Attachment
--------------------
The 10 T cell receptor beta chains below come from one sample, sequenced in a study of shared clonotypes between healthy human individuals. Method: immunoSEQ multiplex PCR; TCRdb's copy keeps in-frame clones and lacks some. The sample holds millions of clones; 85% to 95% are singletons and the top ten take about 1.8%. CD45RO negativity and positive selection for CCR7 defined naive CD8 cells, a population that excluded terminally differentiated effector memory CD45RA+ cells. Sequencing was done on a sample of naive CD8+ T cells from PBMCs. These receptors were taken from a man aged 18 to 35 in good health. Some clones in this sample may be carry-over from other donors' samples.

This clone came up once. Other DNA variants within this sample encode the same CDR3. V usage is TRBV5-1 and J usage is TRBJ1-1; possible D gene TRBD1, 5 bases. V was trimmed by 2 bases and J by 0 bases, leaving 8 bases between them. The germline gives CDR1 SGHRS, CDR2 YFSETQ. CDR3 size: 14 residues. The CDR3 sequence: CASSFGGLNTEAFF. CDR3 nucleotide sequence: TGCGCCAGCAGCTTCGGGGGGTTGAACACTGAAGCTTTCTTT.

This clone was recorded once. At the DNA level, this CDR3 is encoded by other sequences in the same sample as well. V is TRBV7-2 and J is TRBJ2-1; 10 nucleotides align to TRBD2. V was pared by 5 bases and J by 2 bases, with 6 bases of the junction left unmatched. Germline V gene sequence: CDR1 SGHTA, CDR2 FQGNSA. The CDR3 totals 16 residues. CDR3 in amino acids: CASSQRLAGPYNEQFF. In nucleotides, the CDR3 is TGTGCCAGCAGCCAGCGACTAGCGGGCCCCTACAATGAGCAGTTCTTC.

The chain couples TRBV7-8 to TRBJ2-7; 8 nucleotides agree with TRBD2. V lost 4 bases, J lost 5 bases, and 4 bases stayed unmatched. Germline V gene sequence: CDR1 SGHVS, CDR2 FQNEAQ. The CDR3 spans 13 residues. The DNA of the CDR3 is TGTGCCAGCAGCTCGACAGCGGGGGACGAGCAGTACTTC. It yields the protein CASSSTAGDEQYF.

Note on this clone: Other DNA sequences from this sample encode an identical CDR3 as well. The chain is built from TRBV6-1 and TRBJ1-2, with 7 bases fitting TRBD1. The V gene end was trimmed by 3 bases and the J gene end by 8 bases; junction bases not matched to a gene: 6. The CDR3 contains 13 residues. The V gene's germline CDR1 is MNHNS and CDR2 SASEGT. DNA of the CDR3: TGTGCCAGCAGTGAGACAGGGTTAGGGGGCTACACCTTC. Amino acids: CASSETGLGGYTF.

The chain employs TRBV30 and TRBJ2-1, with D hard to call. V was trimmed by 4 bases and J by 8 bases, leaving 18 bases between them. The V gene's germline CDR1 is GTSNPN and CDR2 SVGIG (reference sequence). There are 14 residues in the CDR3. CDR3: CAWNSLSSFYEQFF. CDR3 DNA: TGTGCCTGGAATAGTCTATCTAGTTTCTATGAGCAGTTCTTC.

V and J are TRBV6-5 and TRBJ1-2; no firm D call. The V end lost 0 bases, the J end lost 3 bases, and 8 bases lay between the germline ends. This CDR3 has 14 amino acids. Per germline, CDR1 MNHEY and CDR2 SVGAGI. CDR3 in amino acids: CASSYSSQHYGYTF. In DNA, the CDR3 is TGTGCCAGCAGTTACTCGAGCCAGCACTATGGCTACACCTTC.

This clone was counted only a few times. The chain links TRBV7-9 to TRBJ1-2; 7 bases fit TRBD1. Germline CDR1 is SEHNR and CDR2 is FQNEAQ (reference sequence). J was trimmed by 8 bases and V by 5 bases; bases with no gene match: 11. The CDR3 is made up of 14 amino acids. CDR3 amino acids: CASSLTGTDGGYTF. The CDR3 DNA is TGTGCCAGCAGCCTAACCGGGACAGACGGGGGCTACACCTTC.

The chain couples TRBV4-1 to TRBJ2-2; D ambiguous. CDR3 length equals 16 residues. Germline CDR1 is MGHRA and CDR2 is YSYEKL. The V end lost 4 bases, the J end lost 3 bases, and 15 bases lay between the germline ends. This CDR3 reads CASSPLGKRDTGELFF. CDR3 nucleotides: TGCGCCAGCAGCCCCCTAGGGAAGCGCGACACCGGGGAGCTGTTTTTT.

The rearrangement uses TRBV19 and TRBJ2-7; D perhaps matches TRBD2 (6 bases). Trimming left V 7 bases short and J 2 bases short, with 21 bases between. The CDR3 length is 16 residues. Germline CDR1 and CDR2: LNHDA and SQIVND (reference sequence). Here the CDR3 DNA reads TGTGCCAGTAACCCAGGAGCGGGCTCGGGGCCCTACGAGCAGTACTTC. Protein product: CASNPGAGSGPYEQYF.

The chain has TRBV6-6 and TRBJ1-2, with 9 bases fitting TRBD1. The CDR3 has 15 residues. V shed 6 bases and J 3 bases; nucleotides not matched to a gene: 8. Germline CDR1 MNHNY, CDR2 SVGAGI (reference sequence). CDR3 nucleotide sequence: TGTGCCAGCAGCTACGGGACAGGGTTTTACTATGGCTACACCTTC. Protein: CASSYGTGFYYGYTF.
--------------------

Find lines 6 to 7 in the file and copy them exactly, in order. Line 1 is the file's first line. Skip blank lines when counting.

The chain employs TRBV30 and TRBJ2-1, with D hard to call. V was trimmed by 4 bases and J by 8 bases, leaving 18 bases between them. The V gene's germline CDR1 is GTSNPN and CDR2 SVGIG (reference sequence). There are 14 residues in the CDR3. CDR3: CAWNSLSSFYEQFF. CDR3 DNA: TGTGCCTGGAATAGTCTATCTAGTTTCTATGAGCAGTTCTTC.

V and J are TRBV6-5 and TRBJ1-2; no firm D call. The V end lost 0 bases, the J end lost 3 bases, and 8 bases lay between the germline ends. This CDR3 has 14 amino acids. Per germline, CDR1 MNHEY and CDR2 SVGAGI. CDR3 in amino acids: CASSYSSQHYGYTF. In DNA, the CDR3 is TGTGCCAGCAGTTACTCGAGCCAGCACTATGGCTACACCTTC.